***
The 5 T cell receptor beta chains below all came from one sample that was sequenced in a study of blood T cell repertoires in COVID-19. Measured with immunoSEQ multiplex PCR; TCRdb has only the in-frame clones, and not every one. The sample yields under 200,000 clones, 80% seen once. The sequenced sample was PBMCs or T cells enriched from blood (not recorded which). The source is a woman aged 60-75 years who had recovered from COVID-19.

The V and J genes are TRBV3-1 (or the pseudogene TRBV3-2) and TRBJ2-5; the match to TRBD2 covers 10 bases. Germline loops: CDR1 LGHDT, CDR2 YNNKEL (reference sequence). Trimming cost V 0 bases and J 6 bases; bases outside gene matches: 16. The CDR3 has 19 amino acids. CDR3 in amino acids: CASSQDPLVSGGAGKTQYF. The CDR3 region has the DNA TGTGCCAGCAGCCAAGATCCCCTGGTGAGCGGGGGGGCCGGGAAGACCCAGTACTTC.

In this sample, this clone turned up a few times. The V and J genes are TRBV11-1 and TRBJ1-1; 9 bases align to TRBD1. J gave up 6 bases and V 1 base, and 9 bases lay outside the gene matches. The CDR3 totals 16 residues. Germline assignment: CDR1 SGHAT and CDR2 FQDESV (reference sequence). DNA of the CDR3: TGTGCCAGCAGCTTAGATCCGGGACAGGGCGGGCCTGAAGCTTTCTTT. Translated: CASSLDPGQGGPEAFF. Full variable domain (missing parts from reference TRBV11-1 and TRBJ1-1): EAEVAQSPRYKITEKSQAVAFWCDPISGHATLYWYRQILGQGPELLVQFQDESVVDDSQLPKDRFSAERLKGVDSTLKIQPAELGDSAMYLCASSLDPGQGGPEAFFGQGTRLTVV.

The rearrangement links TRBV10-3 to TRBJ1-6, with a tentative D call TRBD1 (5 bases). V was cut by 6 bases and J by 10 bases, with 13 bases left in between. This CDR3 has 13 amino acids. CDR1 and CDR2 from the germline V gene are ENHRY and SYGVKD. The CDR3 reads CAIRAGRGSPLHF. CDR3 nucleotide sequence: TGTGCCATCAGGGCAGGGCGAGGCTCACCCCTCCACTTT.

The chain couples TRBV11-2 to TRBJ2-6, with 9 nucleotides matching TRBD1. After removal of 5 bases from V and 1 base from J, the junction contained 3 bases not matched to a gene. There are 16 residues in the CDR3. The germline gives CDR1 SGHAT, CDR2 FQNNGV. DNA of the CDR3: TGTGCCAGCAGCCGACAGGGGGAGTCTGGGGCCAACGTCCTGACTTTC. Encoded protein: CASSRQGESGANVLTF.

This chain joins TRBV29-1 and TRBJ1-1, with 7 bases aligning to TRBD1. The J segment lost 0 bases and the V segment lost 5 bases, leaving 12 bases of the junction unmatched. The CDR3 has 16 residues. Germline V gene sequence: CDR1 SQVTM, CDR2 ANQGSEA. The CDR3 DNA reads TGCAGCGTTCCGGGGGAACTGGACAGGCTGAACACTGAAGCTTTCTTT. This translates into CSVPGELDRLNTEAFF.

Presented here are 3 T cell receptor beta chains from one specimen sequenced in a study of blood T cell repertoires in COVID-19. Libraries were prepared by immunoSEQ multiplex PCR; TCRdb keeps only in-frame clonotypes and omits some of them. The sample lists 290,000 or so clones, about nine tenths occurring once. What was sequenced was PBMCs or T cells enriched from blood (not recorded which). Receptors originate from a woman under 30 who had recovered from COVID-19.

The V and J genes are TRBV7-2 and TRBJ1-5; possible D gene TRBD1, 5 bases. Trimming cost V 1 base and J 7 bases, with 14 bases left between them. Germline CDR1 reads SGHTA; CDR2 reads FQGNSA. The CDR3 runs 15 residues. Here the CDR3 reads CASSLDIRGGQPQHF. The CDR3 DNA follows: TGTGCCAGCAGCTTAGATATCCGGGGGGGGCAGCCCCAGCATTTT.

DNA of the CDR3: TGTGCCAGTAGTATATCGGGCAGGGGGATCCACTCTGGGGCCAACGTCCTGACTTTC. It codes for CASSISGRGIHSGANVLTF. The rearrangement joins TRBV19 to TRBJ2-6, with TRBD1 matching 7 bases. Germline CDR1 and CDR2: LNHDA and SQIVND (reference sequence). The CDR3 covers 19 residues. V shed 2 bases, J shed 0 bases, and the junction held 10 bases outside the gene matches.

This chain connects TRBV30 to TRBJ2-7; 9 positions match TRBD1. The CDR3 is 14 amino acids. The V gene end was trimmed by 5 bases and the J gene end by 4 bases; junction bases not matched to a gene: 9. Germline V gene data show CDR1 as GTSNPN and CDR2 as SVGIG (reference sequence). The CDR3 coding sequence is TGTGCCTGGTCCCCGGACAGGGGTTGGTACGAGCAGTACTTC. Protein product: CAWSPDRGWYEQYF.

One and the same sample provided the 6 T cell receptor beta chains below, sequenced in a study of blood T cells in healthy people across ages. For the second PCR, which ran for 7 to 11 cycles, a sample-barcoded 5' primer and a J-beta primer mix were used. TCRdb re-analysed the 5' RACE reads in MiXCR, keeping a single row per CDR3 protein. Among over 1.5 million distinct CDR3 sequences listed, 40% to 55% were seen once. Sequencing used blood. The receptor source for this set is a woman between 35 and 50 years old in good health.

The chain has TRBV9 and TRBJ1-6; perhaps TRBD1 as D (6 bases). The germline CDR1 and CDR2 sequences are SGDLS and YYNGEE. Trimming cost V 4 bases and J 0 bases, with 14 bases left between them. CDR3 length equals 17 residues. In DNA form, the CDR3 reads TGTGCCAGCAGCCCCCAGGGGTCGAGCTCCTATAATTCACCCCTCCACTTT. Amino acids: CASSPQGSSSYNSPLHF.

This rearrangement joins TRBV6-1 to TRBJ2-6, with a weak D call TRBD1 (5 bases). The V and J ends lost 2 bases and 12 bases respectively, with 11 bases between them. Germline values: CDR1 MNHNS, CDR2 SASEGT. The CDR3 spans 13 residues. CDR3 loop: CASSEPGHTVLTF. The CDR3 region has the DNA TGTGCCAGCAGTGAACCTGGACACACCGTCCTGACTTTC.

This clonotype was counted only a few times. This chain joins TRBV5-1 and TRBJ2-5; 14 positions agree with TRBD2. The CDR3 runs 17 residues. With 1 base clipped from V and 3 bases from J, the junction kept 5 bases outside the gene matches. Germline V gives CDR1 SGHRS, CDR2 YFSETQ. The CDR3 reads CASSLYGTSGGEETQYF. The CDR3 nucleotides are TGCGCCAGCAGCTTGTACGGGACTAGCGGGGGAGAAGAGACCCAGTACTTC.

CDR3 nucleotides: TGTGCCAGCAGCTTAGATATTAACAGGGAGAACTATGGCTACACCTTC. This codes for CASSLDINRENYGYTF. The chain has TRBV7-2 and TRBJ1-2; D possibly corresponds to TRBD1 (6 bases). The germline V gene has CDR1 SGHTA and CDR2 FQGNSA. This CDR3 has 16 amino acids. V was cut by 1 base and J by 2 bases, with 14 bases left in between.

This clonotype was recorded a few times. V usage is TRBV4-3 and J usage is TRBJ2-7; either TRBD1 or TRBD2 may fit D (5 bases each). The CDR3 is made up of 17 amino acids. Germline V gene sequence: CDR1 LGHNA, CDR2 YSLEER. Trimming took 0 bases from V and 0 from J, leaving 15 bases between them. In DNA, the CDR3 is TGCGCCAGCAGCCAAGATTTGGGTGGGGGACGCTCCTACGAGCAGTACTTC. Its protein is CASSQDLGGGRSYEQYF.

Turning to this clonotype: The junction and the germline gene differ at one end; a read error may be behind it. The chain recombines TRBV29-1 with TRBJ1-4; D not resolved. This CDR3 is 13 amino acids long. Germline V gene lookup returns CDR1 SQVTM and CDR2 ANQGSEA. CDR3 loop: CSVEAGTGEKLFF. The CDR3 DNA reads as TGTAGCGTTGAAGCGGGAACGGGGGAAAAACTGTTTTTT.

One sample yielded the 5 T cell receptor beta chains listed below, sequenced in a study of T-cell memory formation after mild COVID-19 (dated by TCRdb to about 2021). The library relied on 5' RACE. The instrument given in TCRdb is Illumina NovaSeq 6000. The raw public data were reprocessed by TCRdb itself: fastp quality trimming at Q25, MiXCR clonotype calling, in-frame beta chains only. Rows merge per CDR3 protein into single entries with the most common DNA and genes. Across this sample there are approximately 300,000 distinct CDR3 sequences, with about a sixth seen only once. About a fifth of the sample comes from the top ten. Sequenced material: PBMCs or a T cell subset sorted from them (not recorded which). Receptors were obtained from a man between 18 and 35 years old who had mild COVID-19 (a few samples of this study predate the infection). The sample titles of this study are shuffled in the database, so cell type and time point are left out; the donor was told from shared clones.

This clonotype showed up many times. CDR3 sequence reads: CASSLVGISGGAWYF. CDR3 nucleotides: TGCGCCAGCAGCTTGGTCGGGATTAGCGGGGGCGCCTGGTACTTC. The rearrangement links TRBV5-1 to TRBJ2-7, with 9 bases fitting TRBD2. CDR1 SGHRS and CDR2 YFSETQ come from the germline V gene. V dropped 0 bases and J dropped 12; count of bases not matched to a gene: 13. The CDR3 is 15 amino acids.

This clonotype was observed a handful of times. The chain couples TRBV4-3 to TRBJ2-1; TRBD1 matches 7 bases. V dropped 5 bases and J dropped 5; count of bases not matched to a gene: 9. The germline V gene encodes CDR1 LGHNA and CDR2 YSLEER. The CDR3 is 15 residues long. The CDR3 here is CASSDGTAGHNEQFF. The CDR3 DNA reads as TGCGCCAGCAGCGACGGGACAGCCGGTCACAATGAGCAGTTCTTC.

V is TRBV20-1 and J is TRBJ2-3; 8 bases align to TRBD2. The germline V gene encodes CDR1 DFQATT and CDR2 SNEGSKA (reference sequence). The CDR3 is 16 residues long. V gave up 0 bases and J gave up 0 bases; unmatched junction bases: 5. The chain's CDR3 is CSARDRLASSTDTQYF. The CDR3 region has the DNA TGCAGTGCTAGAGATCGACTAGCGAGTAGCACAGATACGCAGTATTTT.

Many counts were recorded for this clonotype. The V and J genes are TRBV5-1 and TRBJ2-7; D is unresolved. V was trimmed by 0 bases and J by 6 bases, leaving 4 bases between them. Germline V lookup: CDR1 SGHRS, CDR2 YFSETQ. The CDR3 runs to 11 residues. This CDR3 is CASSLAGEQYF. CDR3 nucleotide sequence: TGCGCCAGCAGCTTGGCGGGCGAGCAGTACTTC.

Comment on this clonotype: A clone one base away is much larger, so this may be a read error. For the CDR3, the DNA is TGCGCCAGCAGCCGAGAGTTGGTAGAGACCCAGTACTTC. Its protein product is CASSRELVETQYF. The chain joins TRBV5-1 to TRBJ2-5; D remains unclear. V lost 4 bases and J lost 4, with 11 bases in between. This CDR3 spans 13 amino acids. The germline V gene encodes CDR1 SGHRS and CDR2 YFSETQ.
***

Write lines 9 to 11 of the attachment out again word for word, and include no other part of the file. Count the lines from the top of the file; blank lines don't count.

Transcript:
DNA of the CDR3: TGTGCCAGTAGTATATCGGGCAGGGGGATCCACTCTGGGGCCAACGTCCTGACTTTC. It codes for CASSISGRGIHSGANVLTF. The rearrangement joins TRBV19 to TRBJ2-6, with TRBD1 matching 7 bases. Germline CDR1 and CDR2: LNHDA and SQIVND (reference sequence). The CDR3 covers 19 residues. V shed 2 bases, J shed 0 bases, and the junction held 10 bases outside the gene matches.

This chain connects TRBV30 to TRBJ2-7; 9 positions match TRBD1. The CDR3 is 14 amino acids. The V gene end was trimmed by 5 bases and the J gene end by 4 bases; junction bases not matched to a gene: 9. Germline V gene data show CDR1 as GTSNPN and CDR2 as SVGIG (reference sequence). The CDR3 coding sequence is TGTGCCTGGTCCCCGGACAGGGGTTGGTACGAGCAGTACTTC. Protein product: CAWSPDRGWYEQYF.

One and the same sample provided the 6 T cell receptor beta chains below, sequenced in a study of blood T cells in healthy people across ages. For the second PCR, which ran for 7 to 11 cycles, a sample-barcoded 5' primer and a J-beta primer mix were used. TCRdb re-analysed the 5' RACE reads in MiXCR, keeping a single row per CDR3 protein. Among over 1.5 million distinct CDR3 sequences listed, 40% to 55% were seen once. Sequencing used blood. The receptor source for this set is a woman between 35 and 50 years old in good health.